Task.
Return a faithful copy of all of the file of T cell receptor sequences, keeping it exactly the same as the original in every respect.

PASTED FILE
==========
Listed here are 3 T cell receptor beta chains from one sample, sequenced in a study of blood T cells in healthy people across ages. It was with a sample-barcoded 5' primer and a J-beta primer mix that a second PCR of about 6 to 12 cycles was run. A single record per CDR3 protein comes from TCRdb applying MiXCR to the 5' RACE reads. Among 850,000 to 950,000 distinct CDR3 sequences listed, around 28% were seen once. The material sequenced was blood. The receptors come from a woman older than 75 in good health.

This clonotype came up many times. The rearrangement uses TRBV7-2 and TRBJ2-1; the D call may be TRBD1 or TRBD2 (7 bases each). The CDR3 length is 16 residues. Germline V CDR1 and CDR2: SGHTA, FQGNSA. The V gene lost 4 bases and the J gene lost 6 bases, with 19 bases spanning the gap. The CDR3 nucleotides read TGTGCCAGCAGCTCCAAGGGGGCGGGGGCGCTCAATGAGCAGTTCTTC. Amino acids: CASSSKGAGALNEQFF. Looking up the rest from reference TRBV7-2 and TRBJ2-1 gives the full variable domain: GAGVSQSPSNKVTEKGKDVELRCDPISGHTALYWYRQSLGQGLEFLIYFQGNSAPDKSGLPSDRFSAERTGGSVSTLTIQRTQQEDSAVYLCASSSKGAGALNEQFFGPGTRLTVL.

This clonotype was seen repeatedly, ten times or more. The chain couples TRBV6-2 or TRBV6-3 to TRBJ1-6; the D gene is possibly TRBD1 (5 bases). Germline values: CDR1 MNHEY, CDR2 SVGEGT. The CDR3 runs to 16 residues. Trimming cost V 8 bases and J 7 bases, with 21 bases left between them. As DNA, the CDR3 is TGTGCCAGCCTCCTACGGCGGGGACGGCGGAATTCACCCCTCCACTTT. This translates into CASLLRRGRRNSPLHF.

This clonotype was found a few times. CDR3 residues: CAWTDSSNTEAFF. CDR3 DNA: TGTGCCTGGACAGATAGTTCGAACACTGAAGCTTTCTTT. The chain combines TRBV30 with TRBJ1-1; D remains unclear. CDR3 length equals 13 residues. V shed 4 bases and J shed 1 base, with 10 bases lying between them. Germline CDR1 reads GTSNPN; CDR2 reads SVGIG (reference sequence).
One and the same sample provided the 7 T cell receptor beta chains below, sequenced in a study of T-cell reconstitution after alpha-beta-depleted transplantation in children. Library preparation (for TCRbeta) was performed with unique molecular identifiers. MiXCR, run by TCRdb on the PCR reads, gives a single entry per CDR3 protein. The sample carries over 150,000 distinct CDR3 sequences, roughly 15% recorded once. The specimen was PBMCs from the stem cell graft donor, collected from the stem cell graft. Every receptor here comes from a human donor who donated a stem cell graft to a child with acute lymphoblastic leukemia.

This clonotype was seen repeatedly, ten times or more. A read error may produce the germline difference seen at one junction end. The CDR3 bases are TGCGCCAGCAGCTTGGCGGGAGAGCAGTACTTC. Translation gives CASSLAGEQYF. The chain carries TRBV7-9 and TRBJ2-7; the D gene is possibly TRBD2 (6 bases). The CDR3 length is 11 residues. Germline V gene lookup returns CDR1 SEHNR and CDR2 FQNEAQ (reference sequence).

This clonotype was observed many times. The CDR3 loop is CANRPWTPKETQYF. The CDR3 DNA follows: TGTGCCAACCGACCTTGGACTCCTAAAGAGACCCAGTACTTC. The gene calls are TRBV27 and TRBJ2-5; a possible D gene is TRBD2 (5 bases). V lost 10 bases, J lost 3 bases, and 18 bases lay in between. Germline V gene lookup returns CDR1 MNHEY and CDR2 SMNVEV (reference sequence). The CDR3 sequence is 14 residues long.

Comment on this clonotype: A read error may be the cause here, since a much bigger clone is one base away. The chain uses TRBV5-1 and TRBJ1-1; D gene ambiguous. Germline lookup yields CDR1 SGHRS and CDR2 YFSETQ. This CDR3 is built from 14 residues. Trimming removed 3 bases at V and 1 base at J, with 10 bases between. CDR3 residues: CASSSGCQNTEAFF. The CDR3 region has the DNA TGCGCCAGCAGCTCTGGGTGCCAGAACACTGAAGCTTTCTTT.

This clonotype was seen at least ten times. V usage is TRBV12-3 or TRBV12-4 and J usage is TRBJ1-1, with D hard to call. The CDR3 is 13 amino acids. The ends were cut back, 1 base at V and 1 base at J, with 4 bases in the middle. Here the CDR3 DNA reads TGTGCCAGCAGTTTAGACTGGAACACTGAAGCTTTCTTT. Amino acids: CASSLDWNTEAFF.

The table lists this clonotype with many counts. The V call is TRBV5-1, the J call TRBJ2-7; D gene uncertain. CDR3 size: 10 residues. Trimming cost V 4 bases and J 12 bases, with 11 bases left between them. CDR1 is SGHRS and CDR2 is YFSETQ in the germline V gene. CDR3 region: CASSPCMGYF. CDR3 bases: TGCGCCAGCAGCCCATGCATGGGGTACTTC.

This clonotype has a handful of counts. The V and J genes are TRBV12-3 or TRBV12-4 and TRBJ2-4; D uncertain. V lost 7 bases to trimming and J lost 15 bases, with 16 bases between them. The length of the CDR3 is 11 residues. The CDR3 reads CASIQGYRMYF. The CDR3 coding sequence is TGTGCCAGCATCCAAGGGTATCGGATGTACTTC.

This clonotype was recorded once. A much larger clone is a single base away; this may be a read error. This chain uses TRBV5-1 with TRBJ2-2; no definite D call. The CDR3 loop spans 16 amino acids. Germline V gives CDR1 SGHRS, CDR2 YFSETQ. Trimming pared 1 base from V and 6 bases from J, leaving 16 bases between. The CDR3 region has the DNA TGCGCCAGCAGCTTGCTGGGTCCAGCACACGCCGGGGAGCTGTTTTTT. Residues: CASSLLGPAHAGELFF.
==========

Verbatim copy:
Listed here are 3 T cell receptor beta chains from one sample, sequenced in a study of blood T cells in healthy people across ages. It was with a sample-barcoded 5' primer and a J-beta primer mix that a second PCR of about 6 to 12 cycles was run. A single record per CDR3 protein comes from TCRdb applying MiXCR to the 5' RACE reads. Among 850,000 to 950,000 distinct CDR3 sequences listed, around 28% were seen once. The material sequenced was blood. The receptors come from a woman older than 75 in good health.

This clonotype came up many times. The rearrangement uses TRBV7-2 and TRBJ2-1; the D call may be TRBD1 or TRBD2 (7 bases each). The CDR3 length is 16 residues. Germline V CDR1 and CDR2: SGHTA, FQGNSA. The V gene lost 4 bases and the J gene lost 6 bases, with 19 bases spanning the gap. The CDR3 nucleotides read TGTGCCAGCAGCTCCAAGGGGGCGGGGGCGCTCAATGAGCAGTTCTTC. Amino acids: CASSSKGAGALNEQFF. Looking up the rest from reference TRBV7-2 and TRBJ2-1 gives the full variable domain: GAGVSQSPSNKVTEKGKDVELRCDPISGHTALYWYRQSLGQGLEFLIYFQGNSAPDKSGLPSDRFSAERTGGSVSTLTIQRTQQEDSAVYLCASSSKGAGALNEQFFGPGTRLTVL.

This clonotype was seen repeatedly, ten times or more. The chain couples TRBV6-2 or TRBV6-3 to TRBJ1-6; the D gene is possibly TRBD1 (5 bases). Germline values: CDR1 MNHEY, CDR2 SVGEGT. The CDR3 runs to 16 residues. Trimming cost V 8 bases and J 7 bases, with 21 bases left between them. As DNA, the CDR3 is TGTGCCAGCCTCCTACGGCGGGGACGGCGGAATTCACCCCTCCACTTT. This translates into CASLLRRGRRNSPLHF.

This clonotype was found a few times. CDR3 residues: CAWTDSSNTEAFF. CDR3 DNA: TGTGCCTGGACAGATAGTTCGAACACTGAAGCTTTCTTT. The chain combines TRBV30 with TRBJ1-1; D remains unclear. CDR3 length equals 13 residues. V shed 4 bases and J shed 1 base, with 10 bases lying between them. Germline CDR1 reads GTSNPN; CDR2 reads SVGIG (reference sequence).
One and the same sample provided the 7 T cell receptor beta chains below, sequenced in a study of T-cell reconstitution after alpha-beta-depleted transplantation in children. Library preparation (for TCRbeta) was performed with unique molecular identifiers. MiXCR, run by TCRdb on the PCR reads, gives a single entry per CDR3 protein. The sample carries over 150,000 distinct CDR3 sequences, roughly 15% recorded once. The specimen was PBMCs from the stem cell graft donor, collected from the stem cell graft. Every receptor here comes from a human donor who donated a stem cell graft to a child with acute lymphoblastic leukemia.

This clonotype was seen repeatedly, ten times or more. A read error may produce the germline difference seen at one junction end. The CDR3 bases are TGCGCCAGCAGCTTGGCGGGAGAGCAGTACTTC. Translation gives CASSLAGEQYF. The chain carries TRBV7-9 and TRBJ2-7; the D gene is possibly TRBD2 (6 bases). The CDR3 length is 11 residues. Germline V gene lookup returns CDR1 SEHNR and CDR2 FQNEAQ (reference sequence).

This clonotype was observed many times. The CDR3 loop is CANRPWTPKETQYF. The CDR3 DNA follows: TGTGCCAACCGACCTTGGACTCCTAAAGAGACCCAGTACTTC. The gene calls are TRBV27 and TRBJ2-5; a possible D gene is TRBD2 (5 bases). V lost 10 bases, J lost 3 bases, and 18 bases lay in between. Germline V gene lookup returns CDR1 MNHEY and CDR2 SMNVEV (reference sequence). The CDR3 sequence is 14 residues long.

Comment on this clonotype: A read error may be the cause here, since a much bigger clone is one base away. The chain uses TRBV5-1 and TRBJ1-1; D gene ambiguous. Germline lookup yields CDR1 SGHRS and CDR2 YFSETQ. This CDR3 is built from 14 residues. Trimming removed 3 bases at V and 1 base at J, with 10 bases between. CDR3 residues: CASSSGCQNTEAFF. The CDR3 region has the DNA TGCGCCAGCAGCTCTGGGTGCCAGAACACTGAAGCTTTCTTT.

This clonotype was seen at least ten times. V usage is TRBV12-3 or TRBV12-4 and J usage is TRBJ1-1, with D hard to call. The CDR3 is 13 amino acids. The ends were cut back, 1 base at V and 1 base at J, with 4 bases in the middle. Here the CDR3 DNA reads TGTGCCAGCAGTTTAGACTGGAACACTGAAGCTTTCTTT. Amino acids: CASSLDWNTEAFF.

The table lists this clonotype with many counts. The V call is TRBV5-1, the J call TRBJ2-7; D gene uncertain. CDR3 size: 10 residues. Trimming cost V 4 bases and J 12 bases, with 11 bases left between them. CDR1 is SGHRS and CDR2 is YFSETQ in the germline V gene. CDR3 region: CASSPCMGYF. CDR3 bases: TGCGCCAGCAGCCCATGCATGGGGTACTTC.

This clonotype has a handful of counts. The V and J genes are TRBV12-3 or TRBV12-4 and TRBJ2-4; D uncertain. V lost 7 bases to trimming and J lost 15 bases, with 16 bases between them. The length of the CDR3 is 11 residues. The CDR3 reads CASIQGYRMYF. The CDR3 coding sequence is TGTGCCAGCATCCAAGGGTATCGGATGTACTTC.

This clonotype was recorded once. A much larger clone is a single base away; this may be a read error. This chain uses TRBV5-1 with TRBJ2-2; no definite D call. The CDR3 loop spans 16 amino acids. Germline V gives CDR1 SGHRS, CDR2 YFSETQ. Trimming pared 1 base from V and 6 bases from J, leaving 16 bases between. The CDR3 region has the DNA TGCGCCAGCAGCTTGCTGGGTCCAGCACACGCCGGGGAGCTGTTTTTT. Residues: CASSLLGPAHAGELFF.